Clark Ready to Respond

Penn State QB is anxious to bounce back against Indiana after was he called a "terrible" showing in a loss to Iowa last weekend.

You could drive yourself crazy mulling the parallels between Penn State's loss to Iowa last Saturday and the infamous loss to Minnesota nine years ago. That previous defeat, which ended the Nittany Lions' 1999 national title bid, occurred at the same point in the season (first week of November) and was by the same method (last-second field goal) resulting in the same final score (24-23).

Yep, you could drive yourself crazy, all right. That's why Daryll Clark is done thinking about the game.

“It's something that you want to forget entirely, but not until you've looked at the corrections that need to be made,” the junior quarterback. “That's what we did [Monday]. We watched film, looked at all the things that were left on the field that should have been done and all the mistakes that were made. And we're going to move on. For the rest of the week we're going to be focused on Indiana.”

Clark, whose fourth-quarter interception set up the Hawkeyes' winning drive, was disconsolate after the game. He talked to his father, who, he said, “doesn't just sugar-coat it and cater to me just because I'm his son.” He also talked to former Penn State quarterback Michael Robinson, a close friend who suffered a similarly heartbreaking loss at Michigan in 2005.

Still reeling, Clark talked to both of his parents on Sunday as well as Penn State quarterbacks coach Jay Paterno. While those conversations didn't set his mind entirely at ease, they did help him refocus. Said Clark, “[Paterno] told me, 'Guys are going to feed off of you, so you can't come out here on Monday with your head down, because there's still a lot to play for and they're going to look to you to see how you're going to react.' ”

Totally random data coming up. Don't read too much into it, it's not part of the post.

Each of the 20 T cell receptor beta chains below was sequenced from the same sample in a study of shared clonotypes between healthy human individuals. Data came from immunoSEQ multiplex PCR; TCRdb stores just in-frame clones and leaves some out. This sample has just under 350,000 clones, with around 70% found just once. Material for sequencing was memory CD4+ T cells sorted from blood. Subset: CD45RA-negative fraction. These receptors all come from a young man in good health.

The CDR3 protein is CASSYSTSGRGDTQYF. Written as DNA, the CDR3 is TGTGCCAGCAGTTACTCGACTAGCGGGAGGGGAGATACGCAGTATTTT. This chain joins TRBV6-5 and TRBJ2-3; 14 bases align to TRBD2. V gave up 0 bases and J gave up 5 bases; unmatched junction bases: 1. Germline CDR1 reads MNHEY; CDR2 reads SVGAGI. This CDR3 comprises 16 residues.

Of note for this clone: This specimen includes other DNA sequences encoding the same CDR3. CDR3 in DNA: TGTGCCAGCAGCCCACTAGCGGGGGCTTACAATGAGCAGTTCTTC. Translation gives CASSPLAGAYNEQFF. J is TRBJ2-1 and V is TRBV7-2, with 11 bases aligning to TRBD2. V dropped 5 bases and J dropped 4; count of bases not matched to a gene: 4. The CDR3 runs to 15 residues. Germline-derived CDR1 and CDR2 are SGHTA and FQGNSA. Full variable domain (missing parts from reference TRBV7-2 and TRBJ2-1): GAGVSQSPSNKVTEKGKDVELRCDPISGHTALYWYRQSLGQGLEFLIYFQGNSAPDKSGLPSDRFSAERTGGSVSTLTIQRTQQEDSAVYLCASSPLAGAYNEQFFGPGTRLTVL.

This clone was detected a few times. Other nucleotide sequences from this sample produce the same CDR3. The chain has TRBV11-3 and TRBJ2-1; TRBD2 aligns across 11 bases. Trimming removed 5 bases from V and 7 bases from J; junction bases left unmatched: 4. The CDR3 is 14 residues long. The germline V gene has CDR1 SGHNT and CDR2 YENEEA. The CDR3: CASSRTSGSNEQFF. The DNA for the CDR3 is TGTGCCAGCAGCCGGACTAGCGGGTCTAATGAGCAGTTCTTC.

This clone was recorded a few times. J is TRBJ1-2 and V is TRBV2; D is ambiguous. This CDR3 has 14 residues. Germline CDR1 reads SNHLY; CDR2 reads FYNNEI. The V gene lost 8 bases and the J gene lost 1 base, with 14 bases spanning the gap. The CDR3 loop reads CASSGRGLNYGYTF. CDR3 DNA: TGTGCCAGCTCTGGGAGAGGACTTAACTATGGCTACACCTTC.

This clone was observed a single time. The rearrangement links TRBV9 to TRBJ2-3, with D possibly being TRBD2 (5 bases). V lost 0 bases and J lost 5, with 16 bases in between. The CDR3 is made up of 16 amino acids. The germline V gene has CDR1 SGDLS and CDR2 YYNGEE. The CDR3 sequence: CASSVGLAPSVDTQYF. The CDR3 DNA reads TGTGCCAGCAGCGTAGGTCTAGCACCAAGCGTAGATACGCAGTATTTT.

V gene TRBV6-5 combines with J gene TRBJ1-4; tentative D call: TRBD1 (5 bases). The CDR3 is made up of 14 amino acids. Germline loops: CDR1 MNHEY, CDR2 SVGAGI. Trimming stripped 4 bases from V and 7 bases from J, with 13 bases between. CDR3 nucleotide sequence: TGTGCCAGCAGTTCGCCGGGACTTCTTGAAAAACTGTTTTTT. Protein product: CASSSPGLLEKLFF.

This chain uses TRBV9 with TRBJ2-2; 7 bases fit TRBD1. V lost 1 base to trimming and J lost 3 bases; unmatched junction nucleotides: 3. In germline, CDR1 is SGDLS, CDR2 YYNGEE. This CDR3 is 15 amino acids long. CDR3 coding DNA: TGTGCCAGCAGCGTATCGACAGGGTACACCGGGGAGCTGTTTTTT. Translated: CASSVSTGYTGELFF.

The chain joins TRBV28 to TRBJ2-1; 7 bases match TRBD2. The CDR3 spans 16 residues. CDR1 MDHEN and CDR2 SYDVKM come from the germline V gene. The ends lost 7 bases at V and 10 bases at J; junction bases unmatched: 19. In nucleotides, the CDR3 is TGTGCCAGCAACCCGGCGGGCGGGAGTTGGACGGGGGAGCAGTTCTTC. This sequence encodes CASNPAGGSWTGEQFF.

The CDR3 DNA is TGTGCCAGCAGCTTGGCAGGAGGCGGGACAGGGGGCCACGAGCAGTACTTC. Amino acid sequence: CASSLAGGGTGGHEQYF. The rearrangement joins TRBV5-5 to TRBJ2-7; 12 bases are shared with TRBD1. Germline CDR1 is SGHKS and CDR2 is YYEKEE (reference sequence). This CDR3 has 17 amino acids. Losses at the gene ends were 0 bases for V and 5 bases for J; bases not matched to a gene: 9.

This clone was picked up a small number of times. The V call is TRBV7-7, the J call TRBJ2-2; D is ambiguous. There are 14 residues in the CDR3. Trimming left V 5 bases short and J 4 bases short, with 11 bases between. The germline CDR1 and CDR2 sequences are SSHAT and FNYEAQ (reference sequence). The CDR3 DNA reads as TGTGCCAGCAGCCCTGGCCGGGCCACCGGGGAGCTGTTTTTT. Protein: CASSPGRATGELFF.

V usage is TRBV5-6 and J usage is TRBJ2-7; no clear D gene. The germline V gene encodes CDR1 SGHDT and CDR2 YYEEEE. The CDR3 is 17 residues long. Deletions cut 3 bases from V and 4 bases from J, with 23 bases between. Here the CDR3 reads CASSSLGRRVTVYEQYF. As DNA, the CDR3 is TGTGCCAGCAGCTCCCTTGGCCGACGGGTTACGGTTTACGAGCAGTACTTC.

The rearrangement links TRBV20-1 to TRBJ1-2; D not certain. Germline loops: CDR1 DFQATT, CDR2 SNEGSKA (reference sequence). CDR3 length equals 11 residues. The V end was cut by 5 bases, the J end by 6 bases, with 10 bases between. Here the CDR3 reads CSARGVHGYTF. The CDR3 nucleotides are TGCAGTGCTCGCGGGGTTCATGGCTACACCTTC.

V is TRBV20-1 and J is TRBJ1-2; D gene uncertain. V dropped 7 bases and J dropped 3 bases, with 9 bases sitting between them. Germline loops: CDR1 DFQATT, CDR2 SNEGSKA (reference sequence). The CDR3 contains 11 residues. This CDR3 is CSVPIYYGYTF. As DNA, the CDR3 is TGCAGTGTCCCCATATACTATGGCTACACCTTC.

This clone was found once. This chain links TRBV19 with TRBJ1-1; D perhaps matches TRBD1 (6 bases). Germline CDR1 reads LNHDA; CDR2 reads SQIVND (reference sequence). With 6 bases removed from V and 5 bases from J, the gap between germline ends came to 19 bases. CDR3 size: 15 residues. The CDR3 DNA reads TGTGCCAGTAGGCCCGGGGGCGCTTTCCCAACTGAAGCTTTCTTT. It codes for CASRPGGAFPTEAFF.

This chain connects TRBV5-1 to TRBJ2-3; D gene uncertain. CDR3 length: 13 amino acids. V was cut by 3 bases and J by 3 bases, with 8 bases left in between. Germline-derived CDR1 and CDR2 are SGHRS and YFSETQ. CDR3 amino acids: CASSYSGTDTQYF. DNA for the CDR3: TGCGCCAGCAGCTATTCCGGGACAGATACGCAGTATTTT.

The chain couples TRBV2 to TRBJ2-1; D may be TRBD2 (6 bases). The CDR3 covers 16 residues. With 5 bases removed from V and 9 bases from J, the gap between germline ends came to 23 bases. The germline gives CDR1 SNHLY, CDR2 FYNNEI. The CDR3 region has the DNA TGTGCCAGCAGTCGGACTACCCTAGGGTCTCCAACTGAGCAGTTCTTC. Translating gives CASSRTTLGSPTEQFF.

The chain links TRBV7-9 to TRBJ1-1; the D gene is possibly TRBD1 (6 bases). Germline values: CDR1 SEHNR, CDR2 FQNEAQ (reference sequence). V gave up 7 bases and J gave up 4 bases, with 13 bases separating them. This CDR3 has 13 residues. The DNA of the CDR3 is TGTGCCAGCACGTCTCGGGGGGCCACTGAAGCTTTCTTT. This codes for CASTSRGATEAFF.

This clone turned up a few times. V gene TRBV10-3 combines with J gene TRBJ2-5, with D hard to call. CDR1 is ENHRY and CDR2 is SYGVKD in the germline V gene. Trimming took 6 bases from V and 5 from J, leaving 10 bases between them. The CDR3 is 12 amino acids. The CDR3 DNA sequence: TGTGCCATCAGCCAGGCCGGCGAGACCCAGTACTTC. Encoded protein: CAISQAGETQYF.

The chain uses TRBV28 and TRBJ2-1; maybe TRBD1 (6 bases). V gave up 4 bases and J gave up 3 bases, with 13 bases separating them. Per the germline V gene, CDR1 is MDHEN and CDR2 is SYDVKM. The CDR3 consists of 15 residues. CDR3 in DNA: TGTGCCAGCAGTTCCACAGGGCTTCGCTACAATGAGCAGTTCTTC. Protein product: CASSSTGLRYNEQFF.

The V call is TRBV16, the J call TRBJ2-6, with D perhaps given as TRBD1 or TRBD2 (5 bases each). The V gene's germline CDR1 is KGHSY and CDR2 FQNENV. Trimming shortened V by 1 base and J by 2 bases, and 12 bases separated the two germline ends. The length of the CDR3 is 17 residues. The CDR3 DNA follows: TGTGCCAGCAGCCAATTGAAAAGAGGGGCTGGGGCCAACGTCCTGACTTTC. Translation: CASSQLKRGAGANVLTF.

Penn State players are determined to avoid the fate that befell the 1999 team. Following the loss to Minnesota, the Lions closed out their regular season with losses to Michigan and Michigan State and, after entertaining thoughts of a national championship just a month earlier, ended up settling for a spot in the Alamo Bowl.

This year's team is eager to keep from going down that road. The Big Ten championship and Rose Bowl, after all, are still within reach. Said Clark, “There was a lot said about the '99 team, that once they suffered that loss, for the rest of the season, it played out that the guys became individuals and not a team. We're using that [example] to make sure we don't do that. There's still a lot out there for us. We're going to stay together, and we have too much leadership on this team to split up at the end.”

For Clark, it's also personal. He's completed 21 of 43 passes for 207 yards in Penn State's past two games, a drop-off from the team's first seven games. There were some mitigating circumstances. Both were on the road in front of loud, hostile crowds, and the Iowa game was played in a howling wind. But Clark sounds as though he has something to prove, if not to fans and media, then to himself.

“This is testing my will,” he said. “I did some soul searching on Sunday. It was like, 'OK, for the past couple of games, you really haven't come to the party. What are you going to do?' It's not like I haven't prepared enough or I was taking teams lightly or anything like that. It just happened. But you have two games left. What are you going to do to help this team out? Are you going to step it up, or are you just going to be mediocre like you've been? I can't accept that. I have to play the best possible way I can. My efforts were terrible Saturday, and it would be unacceptable for it to continue.

“I'm not going to change at all,” he continued. “Our coaches do everything in their power to get us prepared. We're prepared for every single game. It's just a matter of getting out there and getting this damn thing done.”

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